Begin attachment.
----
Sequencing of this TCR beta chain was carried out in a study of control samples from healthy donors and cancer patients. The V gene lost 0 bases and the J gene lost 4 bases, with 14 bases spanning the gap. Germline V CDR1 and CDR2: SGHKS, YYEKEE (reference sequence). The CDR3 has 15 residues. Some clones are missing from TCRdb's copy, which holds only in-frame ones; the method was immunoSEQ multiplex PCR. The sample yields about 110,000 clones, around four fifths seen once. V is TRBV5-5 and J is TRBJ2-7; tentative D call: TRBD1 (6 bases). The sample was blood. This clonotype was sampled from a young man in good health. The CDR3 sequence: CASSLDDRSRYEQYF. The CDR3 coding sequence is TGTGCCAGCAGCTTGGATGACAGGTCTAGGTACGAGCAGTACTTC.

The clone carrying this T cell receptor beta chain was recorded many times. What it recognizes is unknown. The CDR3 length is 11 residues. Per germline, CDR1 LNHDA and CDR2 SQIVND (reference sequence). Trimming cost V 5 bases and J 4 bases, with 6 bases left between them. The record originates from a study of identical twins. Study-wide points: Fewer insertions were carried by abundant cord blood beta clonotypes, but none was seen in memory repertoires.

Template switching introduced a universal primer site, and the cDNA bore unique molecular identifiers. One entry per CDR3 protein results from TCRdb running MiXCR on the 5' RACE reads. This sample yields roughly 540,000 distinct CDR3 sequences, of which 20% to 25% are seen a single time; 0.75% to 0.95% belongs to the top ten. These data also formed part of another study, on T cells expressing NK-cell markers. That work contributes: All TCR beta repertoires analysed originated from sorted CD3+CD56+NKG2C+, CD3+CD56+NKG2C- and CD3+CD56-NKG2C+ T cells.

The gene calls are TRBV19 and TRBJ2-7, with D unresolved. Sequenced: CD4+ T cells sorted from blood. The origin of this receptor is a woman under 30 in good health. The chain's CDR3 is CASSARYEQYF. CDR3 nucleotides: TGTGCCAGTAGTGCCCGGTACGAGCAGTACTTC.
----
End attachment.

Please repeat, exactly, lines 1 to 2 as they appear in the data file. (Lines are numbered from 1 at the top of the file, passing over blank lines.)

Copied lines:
Sequencing of this TCR beta chain was carried out in a study of control samples from healthy donors and cancer patients. The V gene lost 0 bases and the J gene lost 4 bases, with 14 bases spanning the gap. Germline V CDR1 and CDR2: SGHKS, YYEKEE (reference sequence). The CDR3 has 15 residues. Some clones are missing from TCRdb's copy, which holds only in-frame ones; the method was immunoSEQ multiplex PCR. The sample yields about 110,000 clones, around four fifths seen once. V is TRBV5-5 and J is TRBJ2-7; tentative D call: TRBD1 (6 bases). The sample was blood. This clonotype was sampled from a young man in good health. The CDR3 sequence: CASSLDDRSRYEQYF. The CDR3 coding sequence is TGTGCCAGCAGCTTGGATGACAGGTCTAGGTACGAGCAGTACTTC.

The clone carrying this T cell receptor beta chain was recorded many times. What it recognizes is unknown. The CDR3 length is 11 residues. Per germline, CDR1 LNHDA and CDR2 SQIVND (reference sequence). Trimming cost V 5 bases and J 4 bases, with 6 bases left between them. The record originates from a study of identical twins. Study-wide points: Fewer insertions were carried by abundant cord blood beta clonotypes, but none was seen in memory repertoires.